Paul Krugman says:
...to incestuous amplification.... I worry that this is what is happening to the insiders. On the whole, it seems less likely for the outsiders, although it’s true that the Keynesian econoblogs form what amounts to a tight ongoing discussion group that could be doing some amplification of its own...
Unusually, Olivier [Blanchard] and I... have a... disagreement... over US monetary policy.... I’m very worried that the Fed may be gearing up to raise rates too soon; he’s sanguine... part of a wider split... [that] seems to depend on one thing: whether the economist in question is currently in a policy position. Larry [Summers]... sounds exactly like me:
Deflation and secular stagnation are the threats of our time. The risks are enormously asymmetric.... The Fed should not be fighting against inflation until it sees the whites of its eyes....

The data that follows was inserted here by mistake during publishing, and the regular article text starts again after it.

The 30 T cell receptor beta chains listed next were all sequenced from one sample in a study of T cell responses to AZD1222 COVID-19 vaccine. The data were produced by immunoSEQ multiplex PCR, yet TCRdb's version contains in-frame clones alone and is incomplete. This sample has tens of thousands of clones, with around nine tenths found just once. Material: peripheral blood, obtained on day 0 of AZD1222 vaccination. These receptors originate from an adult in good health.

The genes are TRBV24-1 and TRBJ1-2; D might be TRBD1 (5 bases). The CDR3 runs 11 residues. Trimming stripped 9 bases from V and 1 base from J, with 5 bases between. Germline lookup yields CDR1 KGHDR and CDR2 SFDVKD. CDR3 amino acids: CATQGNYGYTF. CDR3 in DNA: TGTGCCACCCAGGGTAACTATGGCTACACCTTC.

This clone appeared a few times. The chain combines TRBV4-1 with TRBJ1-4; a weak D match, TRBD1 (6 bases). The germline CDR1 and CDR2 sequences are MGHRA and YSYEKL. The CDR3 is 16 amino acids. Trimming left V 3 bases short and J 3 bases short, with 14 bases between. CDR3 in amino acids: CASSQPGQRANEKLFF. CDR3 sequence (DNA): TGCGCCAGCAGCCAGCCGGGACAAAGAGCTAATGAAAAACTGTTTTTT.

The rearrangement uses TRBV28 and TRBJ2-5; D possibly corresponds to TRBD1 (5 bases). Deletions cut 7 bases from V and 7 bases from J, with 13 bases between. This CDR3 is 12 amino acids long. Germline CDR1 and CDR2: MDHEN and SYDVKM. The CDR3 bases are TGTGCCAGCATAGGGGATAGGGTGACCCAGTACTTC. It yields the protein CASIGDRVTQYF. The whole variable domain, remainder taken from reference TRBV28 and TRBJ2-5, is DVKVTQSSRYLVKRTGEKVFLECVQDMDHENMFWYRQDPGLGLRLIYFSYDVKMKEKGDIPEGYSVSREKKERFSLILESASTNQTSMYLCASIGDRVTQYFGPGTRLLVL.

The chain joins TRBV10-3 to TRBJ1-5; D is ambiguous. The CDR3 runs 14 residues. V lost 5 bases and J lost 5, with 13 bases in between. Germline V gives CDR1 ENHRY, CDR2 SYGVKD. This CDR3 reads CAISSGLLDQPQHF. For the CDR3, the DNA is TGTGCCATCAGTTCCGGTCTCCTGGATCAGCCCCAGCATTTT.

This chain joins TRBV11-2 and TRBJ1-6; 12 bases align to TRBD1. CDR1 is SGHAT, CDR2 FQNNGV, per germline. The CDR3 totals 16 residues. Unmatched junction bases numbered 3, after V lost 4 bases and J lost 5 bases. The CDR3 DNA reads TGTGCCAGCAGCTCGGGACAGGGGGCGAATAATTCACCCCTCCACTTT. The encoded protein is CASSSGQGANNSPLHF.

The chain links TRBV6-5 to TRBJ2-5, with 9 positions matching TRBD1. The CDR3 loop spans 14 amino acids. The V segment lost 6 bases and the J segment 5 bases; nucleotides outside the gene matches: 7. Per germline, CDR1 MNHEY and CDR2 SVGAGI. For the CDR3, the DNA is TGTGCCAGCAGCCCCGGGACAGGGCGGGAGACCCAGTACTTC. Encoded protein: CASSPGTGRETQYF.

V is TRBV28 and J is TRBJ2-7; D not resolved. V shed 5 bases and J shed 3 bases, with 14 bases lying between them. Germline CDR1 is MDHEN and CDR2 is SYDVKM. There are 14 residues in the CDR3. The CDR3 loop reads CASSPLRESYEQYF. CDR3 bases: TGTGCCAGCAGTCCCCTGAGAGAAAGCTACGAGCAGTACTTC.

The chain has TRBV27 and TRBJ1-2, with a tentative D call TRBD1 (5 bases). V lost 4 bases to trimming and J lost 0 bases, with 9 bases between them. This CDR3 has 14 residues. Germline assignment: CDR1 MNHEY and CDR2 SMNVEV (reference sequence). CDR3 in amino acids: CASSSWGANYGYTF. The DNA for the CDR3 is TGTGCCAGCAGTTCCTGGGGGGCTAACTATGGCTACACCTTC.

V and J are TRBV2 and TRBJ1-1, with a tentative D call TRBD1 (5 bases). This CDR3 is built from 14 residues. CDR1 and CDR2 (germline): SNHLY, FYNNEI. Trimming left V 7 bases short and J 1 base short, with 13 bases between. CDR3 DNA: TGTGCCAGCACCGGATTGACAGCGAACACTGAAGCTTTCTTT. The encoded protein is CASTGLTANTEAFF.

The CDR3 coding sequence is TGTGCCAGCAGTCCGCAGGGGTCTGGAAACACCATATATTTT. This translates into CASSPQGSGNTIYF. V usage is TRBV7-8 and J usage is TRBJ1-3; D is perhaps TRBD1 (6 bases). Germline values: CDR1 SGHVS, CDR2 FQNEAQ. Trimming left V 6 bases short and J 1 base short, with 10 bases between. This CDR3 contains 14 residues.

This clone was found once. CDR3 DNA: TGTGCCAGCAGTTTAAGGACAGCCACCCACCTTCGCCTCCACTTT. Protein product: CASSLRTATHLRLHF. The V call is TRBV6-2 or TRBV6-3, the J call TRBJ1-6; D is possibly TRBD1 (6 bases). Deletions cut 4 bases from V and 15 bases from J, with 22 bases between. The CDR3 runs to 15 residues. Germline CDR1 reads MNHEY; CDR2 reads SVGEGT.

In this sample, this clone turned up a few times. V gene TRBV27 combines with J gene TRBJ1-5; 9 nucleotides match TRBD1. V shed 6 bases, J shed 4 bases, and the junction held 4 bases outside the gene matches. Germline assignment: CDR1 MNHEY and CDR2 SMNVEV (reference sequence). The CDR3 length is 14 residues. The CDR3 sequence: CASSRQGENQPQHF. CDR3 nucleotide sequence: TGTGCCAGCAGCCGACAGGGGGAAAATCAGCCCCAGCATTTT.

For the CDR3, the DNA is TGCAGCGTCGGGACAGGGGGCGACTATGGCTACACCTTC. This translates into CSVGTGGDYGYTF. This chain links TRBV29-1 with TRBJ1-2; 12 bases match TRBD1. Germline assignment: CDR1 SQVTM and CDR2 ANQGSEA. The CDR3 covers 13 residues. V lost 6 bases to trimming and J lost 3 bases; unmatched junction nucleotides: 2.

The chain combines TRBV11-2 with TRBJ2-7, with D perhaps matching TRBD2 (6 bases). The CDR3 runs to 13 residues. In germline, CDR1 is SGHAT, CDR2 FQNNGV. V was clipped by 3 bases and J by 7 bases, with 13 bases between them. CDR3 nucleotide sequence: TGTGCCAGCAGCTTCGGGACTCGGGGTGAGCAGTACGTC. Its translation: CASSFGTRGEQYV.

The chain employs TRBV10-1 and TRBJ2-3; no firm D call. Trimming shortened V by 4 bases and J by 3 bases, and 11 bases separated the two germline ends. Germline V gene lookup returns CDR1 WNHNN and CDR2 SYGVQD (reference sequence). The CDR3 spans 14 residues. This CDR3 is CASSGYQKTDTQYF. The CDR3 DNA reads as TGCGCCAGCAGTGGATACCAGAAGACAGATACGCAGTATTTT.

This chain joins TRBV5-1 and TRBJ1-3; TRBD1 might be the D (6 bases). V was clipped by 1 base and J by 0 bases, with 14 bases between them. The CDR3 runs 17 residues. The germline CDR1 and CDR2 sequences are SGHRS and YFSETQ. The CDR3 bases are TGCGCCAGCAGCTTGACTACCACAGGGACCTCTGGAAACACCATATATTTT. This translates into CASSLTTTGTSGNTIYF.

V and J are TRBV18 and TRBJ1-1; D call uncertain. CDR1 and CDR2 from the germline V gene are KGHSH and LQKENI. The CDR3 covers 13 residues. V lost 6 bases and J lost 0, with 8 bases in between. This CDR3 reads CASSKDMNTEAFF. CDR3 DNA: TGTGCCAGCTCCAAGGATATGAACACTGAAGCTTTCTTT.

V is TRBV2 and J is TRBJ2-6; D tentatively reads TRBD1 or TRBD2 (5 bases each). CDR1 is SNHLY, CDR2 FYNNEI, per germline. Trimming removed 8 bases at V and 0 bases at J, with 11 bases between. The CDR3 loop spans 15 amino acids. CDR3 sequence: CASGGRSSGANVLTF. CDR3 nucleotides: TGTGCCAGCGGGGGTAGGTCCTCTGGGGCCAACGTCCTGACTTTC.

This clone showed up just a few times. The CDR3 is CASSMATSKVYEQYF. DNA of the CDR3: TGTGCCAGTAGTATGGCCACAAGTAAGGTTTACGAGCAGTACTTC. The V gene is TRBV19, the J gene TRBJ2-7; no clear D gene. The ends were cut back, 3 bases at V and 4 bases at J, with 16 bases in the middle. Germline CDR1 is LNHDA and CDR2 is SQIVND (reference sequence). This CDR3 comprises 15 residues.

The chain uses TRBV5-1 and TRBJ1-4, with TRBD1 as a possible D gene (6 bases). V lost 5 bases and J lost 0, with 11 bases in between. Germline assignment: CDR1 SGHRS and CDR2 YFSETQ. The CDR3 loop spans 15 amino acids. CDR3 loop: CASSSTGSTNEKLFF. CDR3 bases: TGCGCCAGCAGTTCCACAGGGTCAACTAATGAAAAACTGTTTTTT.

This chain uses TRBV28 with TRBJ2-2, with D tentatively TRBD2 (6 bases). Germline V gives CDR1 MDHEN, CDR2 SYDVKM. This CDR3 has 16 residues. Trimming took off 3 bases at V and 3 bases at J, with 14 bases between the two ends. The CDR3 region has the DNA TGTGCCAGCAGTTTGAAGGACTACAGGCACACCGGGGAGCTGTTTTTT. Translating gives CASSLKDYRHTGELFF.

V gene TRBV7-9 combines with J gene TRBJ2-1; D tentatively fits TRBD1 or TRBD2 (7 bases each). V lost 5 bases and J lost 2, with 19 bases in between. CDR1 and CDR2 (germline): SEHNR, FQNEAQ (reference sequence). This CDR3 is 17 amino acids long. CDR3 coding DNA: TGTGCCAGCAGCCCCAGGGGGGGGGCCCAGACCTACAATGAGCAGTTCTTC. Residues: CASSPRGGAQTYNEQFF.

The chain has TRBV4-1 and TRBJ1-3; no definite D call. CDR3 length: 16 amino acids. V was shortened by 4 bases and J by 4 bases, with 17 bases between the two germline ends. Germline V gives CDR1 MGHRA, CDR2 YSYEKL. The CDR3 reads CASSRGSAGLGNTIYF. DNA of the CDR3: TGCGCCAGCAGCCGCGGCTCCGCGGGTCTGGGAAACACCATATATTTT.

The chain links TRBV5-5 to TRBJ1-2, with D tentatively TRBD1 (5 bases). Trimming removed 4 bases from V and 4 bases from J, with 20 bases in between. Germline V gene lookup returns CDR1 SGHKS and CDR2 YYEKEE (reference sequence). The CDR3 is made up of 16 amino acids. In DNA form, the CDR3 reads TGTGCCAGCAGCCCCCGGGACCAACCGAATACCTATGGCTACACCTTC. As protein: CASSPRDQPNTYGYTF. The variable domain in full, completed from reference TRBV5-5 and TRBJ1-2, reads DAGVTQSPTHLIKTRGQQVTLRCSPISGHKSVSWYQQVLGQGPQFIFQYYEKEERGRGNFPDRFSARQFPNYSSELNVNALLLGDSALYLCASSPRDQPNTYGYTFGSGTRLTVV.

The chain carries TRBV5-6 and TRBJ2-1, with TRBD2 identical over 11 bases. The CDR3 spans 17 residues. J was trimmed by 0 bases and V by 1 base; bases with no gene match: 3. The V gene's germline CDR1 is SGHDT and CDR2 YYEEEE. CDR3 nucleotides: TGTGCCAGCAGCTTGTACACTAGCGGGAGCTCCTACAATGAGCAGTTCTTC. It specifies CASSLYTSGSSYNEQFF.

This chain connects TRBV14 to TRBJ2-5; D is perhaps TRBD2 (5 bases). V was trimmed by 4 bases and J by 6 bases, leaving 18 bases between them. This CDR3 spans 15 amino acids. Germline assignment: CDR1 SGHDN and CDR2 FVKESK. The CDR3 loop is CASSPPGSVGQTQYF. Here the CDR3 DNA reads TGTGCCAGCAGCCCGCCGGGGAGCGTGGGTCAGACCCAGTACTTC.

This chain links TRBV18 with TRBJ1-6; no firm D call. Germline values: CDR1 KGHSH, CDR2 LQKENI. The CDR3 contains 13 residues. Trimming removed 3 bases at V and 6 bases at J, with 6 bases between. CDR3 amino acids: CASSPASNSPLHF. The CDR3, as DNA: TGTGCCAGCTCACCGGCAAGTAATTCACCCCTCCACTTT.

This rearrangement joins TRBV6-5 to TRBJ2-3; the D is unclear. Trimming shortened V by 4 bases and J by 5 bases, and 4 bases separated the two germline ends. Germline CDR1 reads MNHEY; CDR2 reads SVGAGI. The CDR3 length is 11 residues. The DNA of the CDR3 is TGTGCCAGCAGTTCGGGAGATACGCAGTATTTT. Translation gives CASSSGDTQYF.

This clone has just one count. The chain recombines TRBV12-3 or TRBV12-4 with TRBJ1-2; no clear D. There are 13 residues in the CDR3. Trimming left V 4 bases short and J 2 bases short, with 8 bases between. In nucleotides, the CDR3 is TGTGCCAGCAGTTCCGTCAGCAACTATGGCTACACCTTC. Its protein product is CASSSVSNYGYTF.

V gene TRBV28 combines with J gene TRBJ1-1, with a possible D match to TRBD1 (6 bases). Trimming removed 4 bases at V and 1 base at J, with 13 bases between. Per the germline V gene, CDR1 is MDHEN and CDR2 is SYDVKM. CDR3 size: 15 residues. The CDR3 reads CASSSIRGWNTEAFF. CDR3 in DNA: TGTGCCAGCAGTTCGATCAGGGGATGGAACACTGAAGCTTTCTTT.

We don’t have access to different facts; we don’t, in any fundamental sense, have different economic models.... If you ask me, there’s a worrying complacency among the insiders right now, and I would urge them to consider the potential consequences...
So how would we tell whether, right now, it is the outsiders are overstating the dangers to premature tightening, or it is the insiders who are understating the dangers to premature tightening here in the United States?
To answer this question, I think we need to consider five points--the first about our decision procedure, the second about the level of spending consistent with full employment, the third about the degree of uncertainty and variability, the fourth about the vulnerabilities of the economy to spending deviations above and below the projected current-policy path, and the fifth about the effectiveness of our optimal-control levers in different scenarios.